Frontrunning: September 19

  • Deposit Flight From Europe Banks Eroding Common Currency (Bloomberg)
  • BOJ eases monetary policy as global slowdown bites (Reuters)
  • Stalled Rally Puts Pressure on Spain (WSJ)
  • Missed Chances Stoke Skepticism Over EU’s Crisis Fight (Bloomberg)
  • Germany's big worry: China, not Greece (Reuters)
  • Goldman names new CFO, heralding end of an era (Reuters)
  • Russia Demands U.S. Agency Halt Work (WSJ)
  • Fed’s Dudley Says Easing Vital to Spur Too-Slow Growth (Bloomberg)
  • Romney under fire from all sides (FT)
  • Poland cuts red tape to spur growth (FT)
  • IMF to Put Argentina on Path to Censure Over Inflation Data (Bloomberg)

Bob Janjuah - "Central Banks Are Attempting The Grossest Misallocation And Mispricing Of Capital In The History Of Mankind"

"The bottom line is simple: The Fed and the ECB are directing and attempting to orchestrate the grossest misallocation and mispricing of capital in the history of mankind. Their problem is that their actions have enormous unintended and even (eventually) intended consequences which serve to negate their actions in the shorter run, and which could create even bigger problems than we currently face in the near future. Kicking the can is not a viable policy for us now. The private sector knows all this, consciously and/or sub-consciously, which is why I feel these current policy settings are doomed to fail. Having said all that, the one area which for some reason still holds onto hope that Draghi and Bernanke can still perform feats of "magic" is the financial market, which central bankers assume, rely on and are happy to encourage Pavlovian responses. The reality here though is that even financial markets are, collectively, either sensing or assigning a half-life to the "positives" of central bank debasement policies, which to me means that even markets are only suggesting a short-term benefit from the latest policy actions. This is not what Draghi and Bernanke are hoping for, but in order for them to see the half-life outcome averted they know that we need to see major political and structural real economy reforms which somehow make Western workers competitive and hopeful again. The track record of the last four to five years inspires very little confidence that we will see such great necessary reformist strides taken anytime soon."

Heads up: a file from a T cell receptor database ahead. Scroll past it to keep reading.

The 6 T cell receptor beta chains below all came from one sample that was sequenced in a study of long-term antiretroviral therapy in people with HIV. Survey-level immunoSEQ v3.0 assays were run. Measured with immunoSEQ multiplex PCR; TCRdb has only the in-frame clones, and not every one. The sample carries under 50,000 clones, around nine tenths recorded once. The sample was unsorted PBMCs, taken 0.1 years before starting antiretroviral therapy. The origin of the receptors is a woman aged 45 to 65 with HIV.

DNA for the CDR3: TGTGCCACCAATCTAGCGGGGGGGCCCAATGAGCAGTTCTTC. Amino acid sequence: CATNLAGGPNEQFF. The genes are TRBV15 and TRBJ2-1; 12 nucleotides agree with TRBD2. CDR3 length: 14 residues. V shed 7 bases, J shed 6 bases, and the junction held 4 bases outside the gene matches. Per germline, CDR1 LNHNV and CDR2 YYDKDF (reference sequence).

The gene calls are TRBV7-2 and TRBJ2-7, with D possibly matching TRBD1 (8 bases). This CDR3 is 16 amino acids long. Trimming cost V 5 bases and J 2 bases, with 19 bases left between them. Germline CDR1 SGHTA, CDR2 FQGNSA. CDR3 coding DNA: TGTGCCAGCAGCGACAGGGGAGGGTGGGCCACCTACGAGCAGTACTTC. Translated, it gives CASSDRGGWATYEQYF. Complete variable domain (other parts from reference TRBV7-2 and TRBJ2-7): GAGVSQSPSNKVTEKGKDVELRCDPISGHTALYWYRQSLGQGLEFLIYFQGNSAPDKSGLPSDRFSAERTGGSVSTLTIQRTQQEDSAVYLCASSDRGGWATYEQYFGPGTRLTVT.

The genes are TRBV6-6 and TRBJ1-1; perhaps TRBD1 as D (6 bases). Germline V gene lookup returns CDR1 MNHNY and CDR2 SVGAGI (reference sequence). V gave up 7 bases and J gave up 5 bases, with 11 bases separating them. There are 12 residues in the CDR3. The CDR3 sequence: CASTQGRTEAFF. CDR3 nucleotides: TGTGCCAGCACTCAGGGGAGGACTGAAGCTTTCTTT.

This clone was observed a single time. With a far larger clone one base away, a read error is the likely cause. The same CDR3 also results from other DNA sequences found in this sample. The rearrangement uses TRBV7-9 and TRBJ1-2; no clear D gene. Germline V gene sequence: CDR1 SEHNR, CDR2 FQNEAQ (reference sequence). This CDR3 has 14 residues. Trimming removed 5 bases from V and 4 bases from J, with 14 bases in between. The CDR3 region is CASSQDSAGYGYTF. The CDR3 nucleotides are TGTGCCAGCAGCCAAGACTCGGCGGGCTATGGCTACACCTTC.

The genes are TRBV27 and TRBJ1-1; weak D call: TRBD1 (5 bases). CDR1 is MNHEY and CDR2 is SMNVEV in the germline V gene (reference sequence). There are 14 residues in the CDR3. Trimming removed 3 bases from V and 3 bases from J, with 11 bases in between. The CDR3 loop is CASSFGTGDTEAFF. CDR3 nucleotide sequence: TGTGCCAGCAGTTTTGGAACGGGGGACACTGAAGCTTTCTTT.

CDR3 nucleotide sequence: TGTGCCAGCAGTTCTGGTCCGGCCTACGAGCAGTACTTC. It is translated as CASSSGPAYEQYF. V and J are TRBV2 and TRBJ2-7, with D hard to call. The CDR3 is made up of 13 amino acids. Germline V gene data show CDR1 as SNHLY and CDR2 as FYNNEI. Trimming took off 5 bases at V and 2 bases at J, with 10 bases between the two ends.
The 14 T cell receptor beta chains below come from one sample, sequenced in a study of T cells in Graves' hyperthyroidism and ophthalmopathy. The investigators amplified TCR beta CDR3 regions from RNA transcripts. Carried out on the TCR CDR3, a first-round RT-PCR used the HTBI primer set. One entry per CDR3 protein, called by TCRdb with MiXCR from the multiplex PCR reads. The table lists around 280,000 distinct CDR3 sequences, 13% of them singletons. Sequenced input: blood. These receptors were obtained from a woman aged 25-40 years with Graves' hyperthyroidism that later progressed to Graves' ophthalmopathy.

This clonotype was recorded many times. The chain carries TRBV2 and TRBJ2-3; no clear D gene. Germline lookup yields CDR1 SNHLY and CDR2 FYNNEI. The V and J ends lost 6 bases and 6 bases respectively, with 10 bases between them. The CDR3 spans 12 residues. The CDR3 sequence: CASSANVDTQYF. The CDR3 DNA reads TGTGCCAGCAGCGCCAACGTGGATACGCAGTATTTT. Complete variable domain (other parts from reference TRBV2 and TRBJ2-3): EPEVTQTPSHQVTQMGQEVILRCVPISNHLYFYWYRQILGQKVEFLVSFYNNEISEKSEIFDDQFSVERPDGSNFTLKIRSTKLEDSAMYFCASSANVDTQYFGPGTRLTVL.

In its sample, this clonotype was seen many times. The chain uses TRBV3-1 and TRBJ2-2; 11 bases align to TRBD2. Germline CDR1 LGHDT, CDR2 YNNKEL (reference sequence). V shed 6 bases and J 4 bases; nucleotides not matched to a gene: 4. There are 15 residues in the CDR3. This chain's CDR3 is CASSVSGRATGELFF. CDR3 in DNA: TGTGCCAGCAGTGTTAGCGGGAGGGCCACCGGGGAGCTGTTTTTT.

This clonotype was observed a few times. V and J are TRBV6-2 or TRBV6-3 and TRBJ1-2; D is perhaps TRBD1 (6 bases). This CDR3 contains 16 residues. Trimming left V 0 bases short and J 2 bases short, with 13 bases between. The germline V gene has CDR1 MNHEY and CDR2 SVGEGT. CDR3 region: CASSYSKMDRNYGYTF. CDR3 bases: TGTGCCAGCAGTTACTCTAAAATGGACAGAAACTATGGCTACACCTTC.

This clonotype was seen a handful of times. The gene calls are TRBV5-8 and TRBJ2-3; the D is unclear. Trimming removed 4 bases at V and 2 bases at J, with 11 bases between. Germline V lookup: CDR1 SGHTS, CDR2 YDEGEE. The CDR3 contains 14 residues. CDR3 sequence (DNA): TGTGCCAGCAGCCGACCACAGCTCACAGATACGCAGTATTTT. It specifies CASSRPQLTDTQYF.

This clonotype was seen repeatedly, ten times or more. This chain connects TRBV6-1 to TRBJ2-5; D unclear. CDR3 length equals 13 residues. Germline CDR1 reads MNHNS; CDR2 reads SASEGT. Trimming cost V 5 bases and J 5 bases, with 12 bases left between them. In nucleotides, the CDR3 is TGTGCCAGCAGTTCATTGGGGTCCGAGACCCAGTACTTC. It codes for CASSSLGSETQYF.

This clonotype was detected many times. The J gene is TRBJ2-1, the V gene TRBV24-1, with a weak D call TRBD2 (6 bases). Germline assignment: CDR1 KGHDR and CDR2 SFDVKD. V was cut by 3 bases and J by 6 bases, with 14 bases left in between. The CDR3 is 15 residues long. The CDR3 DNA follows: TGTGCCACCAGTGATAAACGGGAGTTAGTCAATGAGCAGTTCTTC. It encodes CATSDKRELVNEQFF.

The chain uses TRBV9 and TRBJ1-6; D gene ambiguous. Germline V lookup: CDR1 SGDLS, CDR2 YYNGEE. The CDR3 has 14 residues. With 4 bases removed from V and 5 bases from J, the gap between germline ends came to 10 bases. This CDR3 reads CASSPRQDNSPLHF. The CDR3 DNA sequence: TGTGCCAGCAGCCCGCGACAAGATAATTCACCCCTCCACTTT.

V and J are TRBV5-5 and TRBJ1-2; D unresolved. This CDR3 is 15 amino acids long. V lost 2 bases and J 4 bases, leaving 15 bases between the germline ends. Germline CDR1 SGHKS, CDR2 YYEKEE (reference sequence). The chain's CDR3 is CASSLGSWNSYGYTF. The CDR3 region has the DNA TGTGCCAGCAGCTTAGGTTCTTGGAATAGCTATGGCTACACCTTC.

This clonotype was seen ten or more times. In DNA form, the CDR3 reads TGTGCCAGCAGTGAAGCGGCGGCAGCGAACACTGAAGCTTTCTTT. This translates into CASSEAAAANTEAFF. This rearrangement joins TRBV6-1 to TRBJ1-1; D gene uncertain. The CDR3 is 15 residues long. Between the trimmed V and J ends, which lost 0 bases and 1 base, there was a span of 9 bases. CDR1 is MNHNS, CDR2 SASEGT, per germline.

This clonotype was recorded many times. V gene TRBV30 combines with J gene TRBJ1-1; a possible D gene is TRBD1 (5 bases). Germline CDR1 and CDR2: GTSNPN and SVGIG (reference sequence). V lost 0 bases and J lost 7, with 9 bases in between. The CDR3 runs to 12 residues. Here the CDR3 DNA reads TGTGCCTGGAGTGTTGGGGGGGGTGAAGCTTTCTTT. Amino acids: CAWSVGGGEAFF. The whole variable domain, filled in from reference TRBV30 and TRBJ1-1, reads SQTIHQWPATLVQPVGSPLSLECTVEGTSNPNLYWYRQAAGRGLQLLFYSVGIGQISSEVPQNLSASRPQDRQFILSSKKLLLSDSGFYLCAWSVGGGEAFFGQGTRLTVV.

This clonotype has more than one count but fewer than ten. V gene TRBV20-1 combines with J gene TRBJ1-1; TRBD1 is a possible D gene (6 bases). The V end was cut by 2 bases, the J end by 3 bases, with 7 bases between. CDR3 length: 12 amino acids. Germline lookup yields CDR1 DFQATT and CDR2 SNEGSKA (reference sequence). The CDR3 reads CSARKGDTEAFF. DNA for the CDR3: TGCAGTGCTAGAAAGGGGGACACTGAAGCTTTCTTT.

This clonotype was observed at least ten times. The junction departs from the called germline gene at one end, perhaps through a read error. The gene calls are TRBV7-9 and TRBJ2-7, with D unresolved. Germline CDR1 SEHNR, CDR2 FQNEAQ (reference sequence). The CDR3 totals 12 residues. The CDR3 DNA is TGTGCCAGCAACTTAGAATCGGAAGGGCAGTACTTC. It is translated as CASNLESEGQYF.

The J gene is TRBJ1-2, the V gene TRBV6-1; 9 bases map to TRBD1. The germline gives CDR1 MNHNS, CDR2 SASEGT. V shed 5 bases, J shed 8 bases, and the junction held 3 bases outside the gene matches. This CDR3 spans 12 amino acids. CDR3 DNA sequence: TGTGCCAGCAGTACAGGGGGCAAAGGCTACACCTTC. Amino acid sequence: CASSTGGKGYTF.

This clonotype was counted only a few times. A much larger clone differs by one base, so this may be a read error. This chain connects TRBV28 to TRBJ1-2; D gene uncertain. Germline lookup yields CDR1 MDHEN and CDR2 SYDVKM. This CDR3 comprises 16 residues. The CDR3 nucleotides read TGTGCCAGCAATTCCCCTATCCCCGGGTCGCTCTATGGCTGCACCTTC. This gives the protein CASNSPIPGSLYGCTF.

Overnight Sentiment: On This Day In Manchurian Invasion History

There was a time when sentiment and newsflow mattered, and then Bernanke took over. If there is anything today's soaked vacuum tubes will focus on is that it is the 81st anniversary of the invasion of Manchuria by Japan, as developments in the East China Sea are starting to get decidedly deja vuish, if somewhat inverted. Also notable is the ever louder chatter that Spain will have to be destroyed (bonds plunge), for it to be saved (Rajoy submits bailout request), as we observed over a month ago. For that to happen, the central planners will need to allow the markets to take a deep breath and actually slide, which in turn may crush confidence in central planners' ability to keep markets rising in perpetuity. What's a central planner to do these days to be appreciated anyway. It also means that the days of innocence, when nothing at all matters on the fundamental side, will, just like in Q1 after the LTRO $1.3 trillion injection, be followed by days when fundamentals matter with a vengeance. Alas, we are not there yet. Instead, the best we can do is wonder just what asset will experience today's flash crash du jour following yesterday's still unexplained 5% plunge in crude in minutes. New Normal indeed.

Bavarian Finance Minister: Everyone Wants Our Money

The European 'Union' continues to be the most amusingly misdefined oxymoron in existence. Today's Exhibit A confirming just that: Spiegel's interview with Bavarian finance minister Markus Söder which can be summarized in the following 4 words: Everyone Wants Our Money.

Overnight Sentiment: Leave It All To The Fed

News may come, and news may go, but the fiscal policy implementation vehicle known as the market, and now controlled by the Political Reserve don't care. For those who do, here is what has happened in the past few hours and what is on deck for the remainder of the week.

Phoenix Capital Research's picture

As I’ve outlined in earlier articles, Spain will be the straw that breaks the EU’s back. The country’s private Debt to GDP is above 300%. Spanish banks are loaded with toxic debts courtesy of a housing bubble that makes the US’s look like a small bump in comparison. And the Spanish government is bankrupt as well.

The Chart Spain's Mariano Rajoy Wishes Could Be Swept Under The Rug

A week ago, after peripheral European bonds soared and yields plunged on more hype and more promises that the ECB may monetize debt on the one condition that insolvent countries hand over sovereignty to the Troika ala Greece, we were not all surprised to learn that "suddenly, nobody in Europe wants the ECB bailout." And why should they? After all, The whole point of the gambit was to lower bond rates, which happened, which would allow insolvent government to stack even more debt courtesy of lower rates on top of record debt, taking the insanity of the old saying "fixing an insolvency problem with liquidity" one step further, and revising it to "fixing an insolvency problem with more insolvency." Furthermore, if the mere threat of the ECB stepping in and crushing any shorts or supporting longs was enough, why even bother with actual intervention. Simple: even infinite monetary dilution has its limits. That limit is and always has been cash flow, because a central bank can only dilute wealth, never create it. And for Spain said limit is approaching fast.